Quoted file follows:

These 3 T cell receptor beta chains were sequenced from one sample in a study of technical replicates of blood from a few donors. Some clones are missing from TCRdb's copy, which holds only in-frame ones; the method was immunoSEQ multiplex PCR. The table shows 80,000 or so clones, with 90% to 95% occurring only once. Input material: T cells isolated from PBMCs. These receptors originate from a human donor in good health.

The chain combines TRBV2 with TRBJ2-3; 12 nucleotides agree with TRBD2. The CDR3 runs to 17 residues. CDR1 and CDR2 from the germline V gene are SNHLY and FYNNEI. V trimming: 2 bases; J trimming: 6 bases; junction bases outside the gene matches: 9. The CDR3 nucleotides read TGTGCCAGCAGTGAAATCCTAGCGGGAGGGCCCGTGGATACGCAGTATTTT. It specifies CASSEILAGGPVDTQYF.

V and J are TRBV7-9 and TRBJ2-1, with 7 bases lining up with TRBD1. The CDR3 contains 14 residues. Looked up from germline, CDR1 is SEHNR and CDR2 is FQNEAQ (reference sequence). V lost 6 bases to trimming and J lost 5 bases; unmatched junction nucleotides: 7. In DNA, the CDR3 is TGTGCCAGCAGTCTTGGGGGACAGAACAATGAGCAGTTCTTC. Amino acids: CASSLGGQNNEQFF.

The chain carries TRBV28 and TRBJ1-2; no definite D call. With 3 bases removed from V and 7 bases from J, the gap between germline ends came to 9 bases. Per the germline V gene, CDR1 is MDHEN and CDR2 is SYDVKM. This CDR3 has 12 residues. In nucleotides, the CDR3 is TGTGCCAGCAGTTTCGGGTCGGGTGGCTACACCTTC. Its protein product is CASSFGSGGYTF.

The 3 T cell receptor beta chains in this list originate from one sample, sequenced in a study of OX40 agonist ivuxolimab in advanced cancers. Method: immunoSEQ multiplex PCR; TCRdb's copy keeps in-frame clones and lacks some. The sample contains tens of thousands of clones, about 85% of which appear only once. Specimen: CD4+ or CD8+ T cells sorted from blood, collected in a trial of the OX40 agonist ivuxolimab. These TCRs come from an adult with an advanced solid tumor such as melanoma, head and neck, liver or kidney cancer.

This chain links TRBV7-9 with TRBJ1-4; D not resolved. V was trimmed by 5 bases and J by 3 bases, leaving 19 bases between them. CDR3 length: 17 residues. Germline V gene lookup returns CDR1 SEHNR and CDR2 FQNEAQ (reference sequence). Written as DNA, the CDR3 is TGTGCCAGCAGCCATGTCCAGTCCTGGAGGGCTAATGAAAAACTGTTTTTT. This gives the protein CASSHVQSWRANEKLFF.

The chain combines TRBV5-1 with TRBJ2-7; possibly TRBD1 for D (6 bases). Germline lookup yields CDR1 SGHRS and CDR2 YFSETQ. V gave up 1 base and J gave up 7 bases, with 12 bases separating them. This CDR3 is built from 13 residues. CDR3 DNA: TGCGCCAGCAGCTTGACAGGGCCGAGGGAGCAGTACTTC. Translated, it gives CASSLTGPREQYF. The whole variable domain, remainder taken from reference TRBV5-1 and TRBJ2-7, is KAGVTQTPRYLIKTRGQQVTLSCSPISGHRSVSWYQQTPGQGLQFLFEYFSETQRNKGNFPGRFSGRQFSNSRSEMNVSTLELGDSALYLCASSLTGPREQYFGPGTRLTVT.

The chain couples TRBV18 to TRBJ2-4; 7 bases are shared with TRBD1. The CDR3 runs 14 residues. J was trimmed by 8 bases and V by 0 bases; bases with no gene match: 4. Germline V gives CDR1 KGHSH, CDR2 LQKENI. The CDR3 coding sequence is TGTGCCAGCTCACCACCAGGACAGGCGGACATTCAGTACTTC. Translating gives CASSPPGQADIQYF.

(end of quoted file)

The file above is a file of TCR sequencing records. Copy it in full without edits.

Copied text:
These 3 T cell receptor beta chains were sequenced from one sample in a study of technical replicates of blood from a few donors. Some clones are missing from TCRdb's copy, which holds only in-frame ones; the method was immunoSEQ multiplex PCR. The table shows 80,000 or so clones, with 90% to 95% occurring only once. Input material: T cells isolated from PBMCs. These receptors originate from a human donor in good health.

The chain combines TRBV2 with TRBJ2-3; 12 nucleotides agree with TRBD2. The CDR3 runs to 17 residues. CDR1 and CDR2 from the germline V gene are SNHLY and FYNNEI. V trimming: 2 bases; J trimming: 6 bases; junction bases outside the gene matches: 9. The CDR3 nucleotides read TGTGCCAGCAGTGAAATCCTAGCGGGAGGGCCCGTGGATACGCAGTATTTT. It specifies CASSEILAGGPVDTQYF.

V and J are TRBV7-9 and TRBJ2-1, with 7 bases lining up with TRBD1. The CDR3 contains 14 residues. Looked up from germline, CDR1 is SEHNR and CDR2 is FQNEAQ (reference sequence). V lost 6 bases to trimming and J lost 5 bases; unmatched junction nucleotides: 7. In DNA, the CDR3 is TGTGCCAGCAGTCTTGGGGGACAGAACAATGAGCAGTTCTTC. Amino acids: CASSLGGQNNEQFF.

The chain carries TRBV28 and TRBJ1-2; no definite D call. With 3 bases removed from V and 7 bases from J, the gap between germline ends came to 9 bases. Per the germline V gene, CDR1 is MDHEN and CDR2 is SYDVKM. This CDR3 has 12 residues. In nucleotides, the CDR3 is TGTGCCAGCAGTTTCGGGTCGGGTGGCTACACCTTC. Its protein product is CASSFGSGGYTF.

The 3 T cell receptor beta chains in this list originate from one sample, sequenced in a study of OX40 agonist ivuxolimab in advanced cancers. Method: immunoSEQ multiplex PCR; TCRdb's copy keeps in-frame clones and lacks some. The sample contains tens of thousands of clones, about 85% of which appear only once. Specimen: CD4+ or CD8+ T cells sorted from blood, collected in a trial of the OX40 agonist ivuxolimab. These TCRs come from an adult with an advanced solid tumor such as melanoma, head and neck, liver or kidney cancer.

This chain links TRBV7-9 with TRBJ1-4; D not resolved. V was trimmed by 5 bases and J by 3 bases, leaving 19 bases between them. CDR3 length: 17 residues. Germline V gene lookup returns CDR1 SEHNR and CDR2 FQNEAQ (reference sequence). Written as DNA, the CDR3 is TGTGCCAGCAGCCATGTCCAGTCCTGGAGGGCTAATGAAAAACTGTTTTTT. This gives the protein CASSHVQSWRANEKLFF.

The chain combines TRBV5-1 with TRBJ2-7; possibly TRBD1 for D (6 bases). Germline lookup yields CDR1 SGHRS and CDR2 YFSETQ. V gave up 1 base and J gave up 7 bases, with 12 bases separating them. This CDR3 is built from 13 residues. CDR3 DNA: TGCGCCAGCAGCTTGACAGGGCCGAGGGAGCAGTACTTC. Translated, it gives CASSLTGPREQYF. The whole variable domain, remainder taken from reference TRBV5-1 and TRBJ2-7, is KAGVTQTPRYLIKTRGQQVTLSCSPISGHRSVSWYQQTPGQGLQFLFEYFSETQRNKGNFPGRFSGRQFSNSRSEMNVSTLELGDSALYLCASSLTGPREQYFGPGTRLTVT.

The chain couples TRBV18 to TRBJ2-4; 7 bases are shared with TRBD1. The CDR3 runs 14 residues. J was trimmed by 8 bases and V by 0 bases; bases with no gene match: 4. Germline V gives CDR1 KGHSH, CDR2 LQKENI. The CDR3 coding sequence is TGTGCCAGCTCACCACCAGGACAGGCGGACATTCAGTACTTC. Translating gives CASSPPGQADIQYF.